Summoner’s Circle

Many of the bands I review on this site, I randomly encountered. That’s the case for Tennesse’s  Summoner’s Circle. In my “why the fuck not,” era just last year, I saw a festival of which I had not heard in my state called Toledo Death Fest. Despite the hot sun, they were a stylistic sore thumb, being the only black metal band on the bill. They played in broad daylight, too.

I picked up two of their full-lengths at the show and enjoyed them. They have many influences, one of them being Dimmu Borgir, which shows up several times across the album. The first track “Cult of the Dead Son,” has symphonic flourishes throughout, with a mixture of high black metal rasps and lower growls. The band knows how to write a hook as evidenced in the song’s chorus.

The Dimmu Borgir influence is obvious from the beginning of the next track, “Shroud of Humanity.” Symphonics are present again, as well as background choral vocals. There are some cleans here, too. The keys luckily don’t touch the dark Disney vibes seen on Dimmu’s most recent output. However, at the 3:23 mark, the Dimmu references are chiseled in stone because of those Snowy Shaw/ICS Vortex vocals. They don’t sound forced, either. The chorus opens the door for them early.

“I thought you said there were other influences?”

Don’t worry because folk black metal has its place as well. Take for example the intro to “Thirst of the Vulture.” Okay, so it doesn’t last long before getting back into familiar territory, including those cleans I mentioned earlier. The folk influence does come to the center a couple more times, but it’s not a focus. The ending of the track with its clean guitars and symphonics proves that Summoner’s Circle knows how to write a great song.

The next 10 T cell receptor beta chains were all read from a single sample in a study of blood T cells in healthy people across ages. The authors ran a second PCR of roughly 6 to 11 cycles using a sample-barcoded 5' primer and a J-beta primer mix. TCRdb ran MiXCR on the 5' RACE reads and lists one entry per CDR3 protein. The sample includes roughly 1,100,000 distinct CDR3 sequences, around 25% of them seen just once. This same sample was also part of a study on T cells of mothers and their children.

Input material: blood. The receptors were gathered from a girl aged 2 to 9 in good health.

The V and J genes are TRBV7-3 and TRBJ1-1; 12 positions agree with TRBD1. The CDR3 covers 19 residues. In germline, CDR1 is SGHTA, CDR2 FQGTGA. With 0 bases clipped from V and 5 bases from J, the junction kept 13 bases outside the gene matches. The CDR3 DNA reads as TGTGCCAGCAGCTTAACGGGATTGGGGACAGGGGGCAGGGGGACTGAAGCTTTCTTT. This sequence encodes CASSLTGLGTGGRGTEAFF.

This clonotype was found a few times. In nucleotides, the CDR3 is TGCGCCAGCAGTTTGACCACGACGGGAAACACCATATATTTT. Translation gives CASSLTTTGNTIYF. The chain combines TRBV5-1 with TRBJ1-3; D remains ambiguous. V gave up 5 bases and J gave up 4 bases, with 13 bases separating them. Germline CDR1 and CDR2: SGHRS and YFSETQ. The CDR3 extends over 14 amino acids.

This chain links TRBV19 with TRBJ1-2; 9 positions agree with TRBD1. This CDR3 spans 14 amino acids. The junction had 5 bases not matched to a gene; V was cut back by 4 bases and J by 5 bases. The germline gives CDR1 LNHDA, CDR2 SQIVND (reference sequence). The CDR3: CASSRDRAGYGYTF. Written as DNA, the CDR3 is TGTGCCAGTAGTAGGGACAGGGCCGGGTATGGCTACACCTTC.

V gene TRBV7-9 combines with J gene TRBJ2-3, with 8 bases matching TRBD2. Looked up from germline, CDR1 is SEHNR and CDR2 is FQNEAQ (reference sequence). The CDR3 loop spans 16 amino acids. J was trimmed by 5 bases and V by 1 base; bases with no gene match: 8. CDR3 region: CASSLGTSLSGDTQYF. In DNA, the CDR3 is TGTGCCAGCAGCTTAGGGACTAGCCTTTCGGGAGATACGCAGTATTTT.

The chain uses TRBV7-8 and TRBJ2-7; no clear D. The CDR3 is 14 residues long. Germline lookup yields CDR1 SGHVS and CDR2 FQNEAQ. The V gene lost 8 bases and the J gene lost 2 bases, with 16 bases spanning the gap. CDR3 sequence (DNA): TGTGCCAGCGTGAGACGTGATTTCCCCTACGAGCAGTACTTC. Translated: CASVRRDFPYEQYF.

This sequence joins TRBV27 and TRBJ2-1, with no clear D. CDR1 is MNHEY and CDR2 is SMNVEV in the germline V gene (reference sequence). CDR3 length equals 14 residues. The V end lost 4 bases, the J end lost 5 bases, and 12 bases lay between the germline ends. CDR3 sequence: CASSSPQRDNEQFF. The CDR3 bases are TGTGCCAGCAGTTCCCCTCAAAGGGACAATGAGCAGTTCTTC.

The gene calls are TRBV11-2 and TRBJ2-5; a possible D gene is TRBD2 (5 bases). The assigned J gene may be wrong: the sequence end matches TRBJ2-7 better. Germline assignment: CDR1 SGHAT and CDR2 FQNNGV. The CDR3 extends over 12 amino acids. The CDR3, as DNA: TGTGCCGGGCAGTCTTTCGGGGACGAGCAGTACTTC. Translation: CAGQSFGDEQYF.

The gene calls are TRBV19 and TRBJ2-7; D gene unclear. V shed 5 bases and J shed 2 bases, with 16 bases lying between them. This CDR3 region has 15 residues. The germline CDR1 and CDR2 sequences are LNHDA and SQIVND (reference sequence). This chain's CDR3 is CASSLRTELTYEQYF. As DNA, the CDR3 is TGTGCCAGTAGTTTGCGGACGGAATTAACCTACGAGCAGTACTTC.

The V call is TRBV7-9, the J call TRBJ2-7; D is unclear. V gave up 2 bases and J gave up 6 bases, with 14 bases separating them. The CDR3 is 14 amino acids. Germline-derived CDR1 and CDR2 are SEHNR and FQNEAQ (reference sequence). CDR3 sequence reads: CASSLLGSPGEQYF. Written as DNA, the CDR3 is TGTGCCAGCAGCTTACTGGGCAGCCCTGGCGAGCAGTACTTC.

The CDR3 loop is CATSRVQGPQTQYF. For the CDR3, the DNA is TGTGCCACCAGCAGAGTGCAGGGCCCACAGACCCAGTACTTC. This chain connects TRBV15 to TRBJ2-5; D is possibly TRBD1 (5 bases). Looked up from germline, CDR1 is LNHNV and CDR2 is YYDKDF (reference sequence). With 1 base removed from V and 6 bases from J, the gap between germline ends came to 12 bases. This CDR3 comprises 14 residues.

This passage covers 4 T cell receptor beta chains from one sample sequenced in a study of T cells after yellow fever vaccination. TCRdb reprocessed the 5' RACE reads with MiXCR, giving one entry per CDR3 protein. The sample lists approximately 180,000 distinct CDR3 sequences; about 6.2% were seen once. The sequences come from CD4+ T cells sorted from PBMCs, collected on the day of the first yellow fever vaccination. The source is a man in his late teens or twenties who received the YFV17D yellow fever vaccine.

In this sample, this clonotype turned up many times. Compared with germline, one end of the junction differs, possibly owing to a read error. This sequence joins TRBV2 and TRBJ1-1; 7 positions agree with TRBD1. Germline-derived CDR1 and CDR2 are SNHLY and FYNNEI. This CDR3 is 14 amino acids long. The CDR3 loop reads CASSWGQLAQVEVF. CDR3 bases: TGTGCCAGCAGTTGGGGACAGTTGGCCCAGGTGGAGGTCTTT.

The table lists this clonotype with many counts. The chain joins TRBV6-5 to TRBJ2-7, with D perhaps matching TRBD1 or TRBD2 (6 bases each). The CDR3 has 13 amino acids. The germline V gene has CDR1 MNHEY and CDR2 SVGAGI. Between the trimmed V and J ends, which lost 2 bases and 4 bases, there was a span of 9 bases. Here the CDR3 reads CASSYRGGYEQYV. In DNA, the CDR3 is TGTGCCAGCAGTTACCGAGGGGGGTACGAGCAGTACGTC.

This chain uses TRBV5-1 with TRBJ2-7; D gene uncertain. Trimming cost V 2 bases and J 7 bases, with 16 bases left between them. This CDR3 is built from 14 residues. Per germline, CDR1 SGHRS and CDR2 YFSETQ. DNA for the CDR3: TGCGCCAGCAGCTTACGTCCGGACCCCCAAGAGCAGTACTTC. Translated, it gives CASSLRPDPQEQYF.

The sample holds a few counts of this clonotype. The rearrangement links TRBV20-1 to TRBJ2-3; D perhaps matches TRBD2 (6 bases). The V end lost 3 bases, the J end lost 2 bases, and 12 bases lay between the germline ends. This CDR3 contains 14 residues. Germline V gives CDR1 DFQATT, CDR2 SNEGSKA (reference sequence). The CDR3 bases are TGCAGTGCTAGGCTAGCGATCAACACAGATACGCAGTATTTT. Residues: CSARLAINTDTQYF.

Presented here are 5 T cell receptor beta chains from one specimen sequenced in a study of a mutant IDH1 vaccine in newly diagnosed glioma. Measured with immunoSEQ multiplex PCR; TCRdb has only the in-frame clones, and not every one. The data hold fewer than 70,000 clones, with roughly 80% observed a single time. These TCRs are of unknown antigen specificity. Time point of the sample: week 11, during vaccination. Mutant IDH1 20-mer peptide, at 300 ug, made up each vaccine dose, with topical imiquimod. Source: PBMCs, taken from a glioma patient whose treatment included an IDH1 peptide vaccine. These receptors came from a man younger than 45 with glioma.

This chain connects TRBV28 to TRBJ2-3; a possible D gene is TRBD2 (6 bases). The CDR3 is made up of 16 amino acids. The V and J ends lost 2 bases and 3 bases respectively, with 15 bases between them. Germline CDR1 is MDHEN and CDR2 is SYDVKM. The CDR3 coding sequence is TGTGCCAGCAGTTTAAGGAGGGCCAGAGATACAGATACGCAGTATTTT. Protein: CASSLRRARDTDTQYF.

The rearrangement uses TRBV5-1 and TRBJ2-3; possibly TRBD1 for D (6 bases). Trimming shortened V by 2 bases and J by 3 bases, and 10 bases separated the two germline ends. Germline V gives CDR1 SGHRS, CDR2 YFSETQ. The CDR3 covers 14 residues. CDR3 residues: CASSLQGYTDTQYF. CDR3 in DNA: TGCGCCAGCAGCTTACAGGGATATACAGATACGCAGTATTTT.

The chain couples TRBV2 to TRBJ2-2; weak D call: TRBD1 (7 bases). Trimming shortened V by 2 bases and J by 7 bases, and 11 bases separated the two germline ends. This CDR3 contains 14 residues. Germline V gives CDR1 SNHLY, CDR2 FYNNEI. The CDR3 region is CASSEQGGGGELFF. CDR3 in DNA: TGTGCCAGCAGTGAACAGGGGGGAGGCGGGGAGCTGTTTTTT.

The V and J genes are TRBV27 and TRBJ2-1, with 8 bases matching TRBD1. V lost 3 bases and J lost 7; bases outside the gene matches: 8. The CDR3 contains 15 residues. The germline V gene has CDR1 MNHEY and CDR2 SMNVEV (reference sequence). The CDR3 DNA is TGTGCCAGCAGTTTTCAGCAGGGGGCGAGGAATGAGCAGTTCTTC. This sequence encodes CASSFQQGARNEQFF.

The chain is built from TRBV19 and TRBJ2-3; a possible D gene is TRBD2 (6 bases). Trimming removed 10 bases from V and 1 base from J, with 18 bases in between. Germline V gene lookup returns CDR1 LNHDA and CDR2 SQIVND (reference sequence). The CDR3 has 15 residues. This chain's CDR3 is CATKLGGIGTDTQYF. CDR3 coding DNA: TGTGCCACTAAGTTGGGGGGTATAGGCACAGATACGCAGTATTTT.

“Profit of Death” could be the closer at nearly 7 minutes, but it’s not. It is however the longest track. It begins with some clean vocals, which are prevalent enough to never be a surprise even during the first listen. On the track itself, they’re front and center with almost a trade-off with the brutal lows. It bears mentioning this track highlights the production. A production in which you can hear all instruments. The guitar lead, which seems to signal the end of the track is one of the best on the album. It also segues into a moodier section with more soulful leads. Despite its length, this probably SHOULD have been the closer.

Without rambling on much further, I pre-ordered the CD not long after hearing this for the first time. That was well over a month ago. It’s always a pleasure to find a band completely by accident, speak with them briefly, and become a fan. I enjoy this album immensely, and if you’re into symphonic black metal, check this out. It scratches a specific itch of which you could probably rid yourself in the shower, but you’re not going to do that. Pick this up instead.

[Visit the band's website]
Written by J Mays
June 13th, 2024


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